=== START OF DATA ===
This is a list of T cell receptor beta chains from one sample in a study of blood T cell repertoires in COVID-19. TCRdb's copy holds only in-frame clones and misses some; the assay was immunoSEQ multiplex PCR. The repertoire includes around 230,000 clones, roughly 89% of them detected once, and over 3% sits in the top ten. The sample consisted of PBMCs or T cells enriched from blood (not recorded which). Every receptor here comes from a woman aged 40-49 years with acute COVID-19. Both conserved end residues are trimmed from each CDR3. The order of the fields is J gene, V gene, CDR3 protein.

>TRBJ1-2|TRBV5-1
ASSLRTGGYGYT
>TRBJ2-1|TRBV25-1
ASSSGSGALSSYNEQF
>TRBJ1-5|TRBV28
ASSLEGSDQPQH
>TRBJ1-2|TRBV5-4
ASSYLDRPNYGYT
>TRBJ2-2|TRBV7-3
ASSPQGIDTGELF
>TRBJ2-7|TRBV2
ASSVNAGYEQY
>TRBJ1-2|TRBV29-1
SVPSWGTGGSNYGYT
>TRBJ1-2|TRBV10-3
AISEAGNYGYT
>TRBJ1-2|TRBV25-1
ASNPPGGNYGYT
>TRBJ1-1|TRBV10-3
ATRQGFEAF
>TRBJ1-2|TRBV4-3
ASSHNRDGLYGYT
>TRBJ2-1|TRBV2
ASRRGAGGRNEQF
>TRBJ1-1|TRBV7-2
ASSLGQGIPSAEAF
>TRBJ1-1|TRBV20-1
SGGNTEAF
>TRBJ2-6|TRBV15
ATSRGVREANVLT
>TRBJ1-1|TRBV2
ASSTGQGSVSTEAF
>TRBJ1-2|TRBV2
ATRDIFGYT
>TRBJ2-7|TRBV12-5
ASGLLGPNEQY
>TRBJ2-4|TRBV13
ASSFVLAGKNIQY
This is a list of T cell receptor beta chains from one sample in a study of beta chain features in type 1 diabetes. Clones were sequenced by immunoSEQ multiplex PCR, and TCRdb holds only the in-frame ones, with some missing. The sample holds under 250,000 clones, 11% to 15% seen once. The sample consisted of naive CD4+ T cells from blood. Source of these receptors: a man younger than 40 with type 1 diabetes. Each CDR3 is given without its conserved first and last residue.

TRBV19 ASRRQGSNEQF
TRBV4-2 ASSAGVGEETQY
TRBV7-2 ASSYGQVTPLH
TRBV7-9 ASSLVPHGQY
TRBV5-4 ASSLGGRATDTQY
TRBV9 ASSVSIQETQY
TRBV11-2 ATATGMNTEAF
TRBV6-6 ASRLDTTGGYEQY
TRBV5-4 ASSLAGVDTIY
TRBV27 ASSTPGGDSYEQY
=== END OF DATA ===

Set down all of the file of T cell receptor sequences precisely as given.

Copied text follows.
This is a list of T cell receptor beta chains from one sample in a study of blood T cell repertoires in COVID-19. TCRdb's copy holds only in-frame clones and misses some; the assay was immunoSEQ multiplex PCR. The repertoire includes around 230,000 clones, roughly 89% of them detected once, and over 3% sits in the top ten. The sample consisted of PBMCs or T cells enriched from blood (not recorded which). Every receptor here comes from a woman aged 40-49 years with acute COVID-19. Both conserved end residues are trimmed from each CDR3. The order of the fields is J gene, V gene, CDR3 protein.

>TRBJ1-2|TRBV5-1
ASSLRTGGYGYT
>TRBJ2-1|TRBV25-1
ASSSGSGALSSYNEQF
>TRBJ1-5|TRBV28
ASSLEGSDQPQH
>TRBJ1-2|TRBV5-4
ASSYLDRPNYGYT
>TRBJ2-2|TRBV7-3
ASSPQGIDTGELF
>TRBJ2-7|TRBV2
ASSVNAGYEQY
>TRBJ1-2|TRBV29-1
SVPSWGTGGSNYGYT
>TRBJ1-2|TRBV10-3
AISEAGNYGYT
>TRBJ1-2|TRBV25-1
ASNPPGGNYGYT
>TRBJ1-1|TRBV10-3
ATRQGFEAF
>TRBJ1-2|TRBV4-3
ASSHNRDGLYGYT
>TRBJ2-1|TRBV2
ASRRGAGGRNEQF
>TRBJ1-1|TRBV7-2
ASSLGQGIPSAEAF
>TRBJ1-1|TRBV20-1
SGGNTEAF
>TRBJ2-6|TRBV15
ATSRGVREANVLT
>TRBJ1-1|TRBV2
ASSTGQGSVSTEAF
>TRBJ1-2|TRBV2
ATRDIFGYT
>TRBJ2-7|TRBV12-5
ASGLLGPNEQY
>TRBJ2-4|TRBV13
ASSFVLAGKNIQY
This is a list of T cell receptor beta chains from one sample in a study of beta chain features in type 1 diabetes. Clones were sequenced by immunoSEQ multiplex PCR, and TCRdb holds only the in-frame ones, with some missing. The sample holds under 250,000 clones, 11% to 15% seen once. The sample consisted of naive CD4+ T cells from blood. Source of these receptors: a man younger than 40 with type 1 diabetes. Each CDR3 is given without its conserved first and last residue.

TRBV19 ASRRQGSNEQF
TRBV4-2 ASSAGVGEETQY
TRBV7-2 ASSYGQVTPLH
TRBV7-9 ASSLVPHGQY
TRBV5-4 ASSLGGRATDTQY
TRBV9 ASSVSIQETQY
TRBV11-2 ATATGMNTEAF
TRBV6-6 ASRLDTTGGYEQY
TRBV5-4 ASSLAGVDTIY
TRBV27 ASSTPGGDSYEQY